Being a parent no matter who your child is will make you feel exhausted, angry, sad, anxious, incompetent and so much more.
I’ve found that being a parent to a child with special needs makes me feel that I have to be careful with who I share these feelings with. Even with close family and friends I feel like I have to add “but he’s amazing and I wouldn’t change him for the world” and that’s true.
There just seems to be this added pressure to keep any perceived negative feelings hidden. I worry that others will think I’m blaming Griffin and his diagnosis but that couldn’t be further from the truth.
And to those sweet souls that say “don’t worry what others think” I say “I love you, however I’m a mom and for Griffin to get the acceptance and opportunities he deserves what others think is important.
So in an attempt to live more honestly and to encourage others who are parenting a child with special needs and to all caregivers who care for children and adults that have special needs or health challenges, I want to remind you that all of our feelings are valid and that we are allowed to feel those perceived “negative” emotions. These emotions don’t mean we are horrible people, it means we are just like everyone else.
So here goes:
I feel exhausted because the meltdowns can be intense.
I feel exhausted because I’m always trying to prepare for the “what if’s?” and worrying that others will be unkind and not understand Griffin and our situation.
I feel angry that I can’t change the world and make life easier for Griffin. That even though the world has come along way with knowing about autism, we still have along way to go.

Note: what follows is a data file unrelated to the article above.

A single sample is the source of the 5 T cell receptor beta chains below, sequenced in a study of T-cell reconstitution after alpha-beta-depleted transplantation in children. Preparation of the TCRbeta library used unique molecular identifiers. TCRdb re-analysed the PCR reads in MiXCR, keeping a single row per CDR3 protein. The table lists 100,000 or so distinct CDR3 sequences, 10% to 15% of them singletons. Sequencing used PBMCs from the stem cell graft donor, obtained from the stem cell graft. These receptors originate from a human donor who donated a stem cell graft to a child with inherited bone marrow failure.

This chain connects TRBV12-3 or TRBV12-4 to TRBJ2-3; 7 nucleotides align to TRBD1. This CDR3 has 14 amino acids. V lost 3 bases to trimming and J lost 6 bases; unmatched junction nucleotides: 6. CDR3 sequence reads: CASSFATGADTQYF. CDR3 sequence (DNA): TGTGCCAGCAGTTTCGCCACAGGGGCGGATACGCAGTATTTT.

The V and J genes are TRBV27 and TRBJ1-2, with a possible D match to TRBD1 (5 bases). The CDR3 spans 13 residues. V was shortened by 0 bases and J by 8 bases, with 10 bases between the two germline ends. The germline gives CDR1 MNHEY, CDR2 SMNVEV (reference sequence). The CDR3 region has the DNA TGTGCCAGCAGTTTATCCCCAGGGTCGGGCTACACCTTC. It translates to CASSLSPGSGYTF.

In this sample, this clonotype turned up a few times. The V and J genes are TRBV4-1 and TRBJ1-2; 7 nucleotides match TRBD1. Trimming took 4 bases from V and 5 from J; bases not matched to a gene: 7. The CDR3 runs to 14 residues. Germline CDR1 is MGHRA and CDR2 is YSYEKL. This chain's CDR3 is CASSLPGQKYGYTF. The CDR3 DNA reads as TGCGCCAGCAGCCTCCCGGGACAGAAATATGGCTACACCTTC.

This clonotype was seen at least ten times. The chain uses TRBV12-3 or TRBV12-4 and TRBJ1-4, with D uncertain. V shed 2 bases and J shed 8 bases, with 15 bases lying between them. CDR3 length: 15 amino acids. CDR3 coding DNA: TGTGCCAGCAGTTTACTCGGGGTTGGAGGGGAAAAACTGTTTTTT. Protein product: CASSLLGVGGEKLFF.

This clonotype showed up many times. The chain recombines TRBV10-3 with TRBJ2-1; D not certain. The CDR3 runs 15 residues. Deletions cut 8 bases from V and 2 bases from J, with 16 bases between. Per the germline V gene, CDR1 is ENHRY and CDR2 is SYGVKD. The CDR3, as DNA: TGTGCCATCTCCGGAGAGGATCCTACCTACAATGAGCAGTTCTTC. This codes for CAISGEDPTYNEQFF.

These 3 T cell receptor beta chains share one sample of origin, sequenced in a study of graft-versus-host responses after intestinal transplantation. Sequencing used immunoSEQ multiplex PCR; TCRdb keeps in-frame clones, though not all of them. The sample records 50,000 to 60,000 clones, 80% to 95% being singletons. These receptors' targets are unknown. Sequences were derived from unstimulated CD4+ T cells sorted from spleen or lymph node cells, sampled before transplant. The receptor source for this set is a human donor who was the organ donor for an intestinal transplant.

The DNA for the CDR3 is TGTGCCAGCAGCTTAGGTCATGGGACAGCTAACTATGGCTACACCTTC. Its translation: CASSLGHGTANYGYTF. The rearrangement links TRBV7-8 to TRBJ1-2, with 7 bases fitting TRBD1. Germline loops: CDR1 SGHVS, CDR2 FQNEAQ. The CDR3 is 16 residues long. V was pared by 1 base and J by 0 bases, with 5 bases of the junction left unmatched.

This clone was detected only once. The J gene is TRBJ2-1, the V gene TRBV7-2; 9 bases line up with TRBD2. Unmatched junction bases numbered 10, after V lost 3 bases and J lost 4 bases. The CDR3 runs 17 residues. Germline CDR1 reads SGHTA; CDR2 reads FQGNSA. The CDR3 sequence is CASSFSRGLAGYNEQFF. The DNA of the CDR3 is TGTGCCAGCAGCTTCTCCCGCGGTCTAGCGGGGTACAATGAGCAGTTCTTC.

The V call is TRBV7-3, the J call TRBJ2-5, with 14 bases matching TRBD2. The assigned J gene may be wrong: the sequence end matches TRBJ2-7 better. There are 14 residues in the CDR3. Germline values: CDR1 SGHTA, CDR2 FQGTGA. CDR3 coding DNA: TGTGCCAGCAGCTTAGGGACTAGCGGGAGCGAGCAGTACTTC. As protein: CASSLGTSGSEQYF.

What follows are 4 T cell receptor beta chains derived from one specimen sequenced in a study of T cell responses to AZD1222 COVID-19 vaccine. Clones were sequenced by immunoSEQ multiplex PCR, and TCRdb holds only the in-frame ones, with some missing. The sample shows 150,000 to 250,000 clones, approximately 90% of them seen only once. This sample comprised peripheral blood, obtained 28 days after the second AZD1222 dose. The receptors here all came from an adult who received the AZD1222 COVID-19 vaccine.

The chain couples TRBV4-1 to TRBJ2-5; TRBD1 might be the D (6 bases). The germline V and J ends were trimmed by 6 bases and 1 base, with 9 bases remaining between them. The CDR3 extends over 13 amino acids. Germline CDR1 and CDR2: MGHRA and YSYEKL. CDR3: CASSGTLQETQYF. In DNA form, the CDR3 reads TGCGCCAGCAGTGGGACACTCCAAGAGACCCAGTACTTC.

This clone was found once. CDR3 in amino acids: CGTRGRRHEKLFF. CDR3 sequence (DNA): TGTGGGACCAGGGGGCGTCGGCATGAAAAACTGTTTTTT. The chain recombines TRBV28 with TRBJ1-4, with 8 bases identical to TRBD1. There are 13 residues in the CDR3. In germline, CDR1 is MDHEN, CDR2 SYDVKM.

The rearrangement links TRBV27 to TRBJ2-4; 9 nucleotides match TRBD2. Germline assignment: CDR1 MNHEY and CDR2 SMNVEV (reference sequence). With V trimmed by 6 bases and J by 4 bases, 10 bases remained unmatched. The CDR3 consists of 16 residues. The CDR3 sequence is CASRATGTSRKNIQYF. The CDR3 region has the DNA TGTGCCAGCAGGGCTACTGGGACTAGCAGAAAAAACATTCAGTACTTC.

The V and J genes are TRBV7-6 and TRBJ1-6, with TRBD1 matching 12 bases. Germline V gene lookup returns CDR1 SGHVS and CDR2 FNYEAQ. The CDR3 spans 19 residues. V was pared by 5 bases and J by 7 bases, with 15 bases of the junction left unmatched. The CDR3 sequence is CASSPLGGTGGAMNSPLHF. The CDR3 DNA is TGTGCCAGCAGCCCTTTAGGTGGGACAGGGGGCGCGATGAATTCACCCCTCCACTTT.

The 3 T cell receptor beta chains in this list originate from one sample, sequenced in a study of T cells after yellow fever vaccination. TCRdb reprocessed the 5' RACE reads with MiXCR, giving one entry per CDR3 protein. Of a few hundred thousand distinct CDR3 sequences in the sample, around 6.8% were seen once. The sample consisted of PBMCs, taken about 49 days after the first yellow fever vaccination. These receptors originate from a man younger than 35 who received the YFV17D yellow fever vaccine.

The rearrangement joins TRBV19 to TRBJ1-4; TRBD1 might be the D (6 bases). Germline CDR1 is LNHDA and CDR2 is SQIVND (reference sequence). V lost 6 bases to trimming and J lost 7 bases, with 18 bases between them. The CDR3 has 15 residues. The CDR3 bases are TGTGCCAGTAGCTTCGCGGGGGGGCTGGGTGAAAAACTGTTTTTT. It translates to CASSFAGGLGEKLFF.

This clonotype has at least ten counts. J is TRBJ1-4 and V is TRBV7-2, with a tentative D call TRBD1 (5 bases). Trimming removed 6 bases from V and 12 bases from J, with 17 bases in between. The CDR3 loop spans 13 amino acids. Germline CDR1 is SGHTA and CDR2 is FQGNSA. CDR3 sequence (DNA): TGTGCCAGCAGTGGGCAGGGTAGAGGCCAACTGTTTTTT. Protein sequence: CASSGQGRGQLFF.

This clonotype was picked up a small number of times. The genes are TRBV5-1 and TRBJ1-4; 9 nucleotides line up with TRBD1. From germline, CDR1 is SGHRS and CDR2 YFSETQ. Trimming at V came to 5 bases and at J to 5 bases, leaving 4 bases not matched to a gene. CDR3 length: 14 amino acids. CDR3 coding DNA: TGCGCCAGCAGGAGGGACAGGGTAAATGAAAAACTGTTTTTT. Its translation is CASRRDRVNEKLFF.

I feel sad because in the beginning of our road to discovering Griffin’s diagnosis of Aspergers, we had many traumatic moments. From seeing him placed in a closet in kindergarten to knowing there was something going on but not being able to get a diagnosis and then once we did not having the proper support and resources.
I feel sad because Griffin has to work so much harder at things than most of us do. But it makes it all the more meaningful when he does get it.
I feel anxious for Griffin’s future. I know he’s going to do amazing things but just like any other parent I worry.
I feel incompetent because well, I’m a mom who just wants to know I’m doing the best by Griffin. Griffin keeps me on my toes!
And while I’m on a roll:
I’d also like to add that Griffin makes me feel exhausted, angry, sad, anxious and incompetent just because he’s a teenager 😉
But more than anything I feel tremendous love and gratitude that I get to be Griffin’s mom and yes, I feel exhausted too!
To all of you, please know you’re not alone. Keep up the great work! xo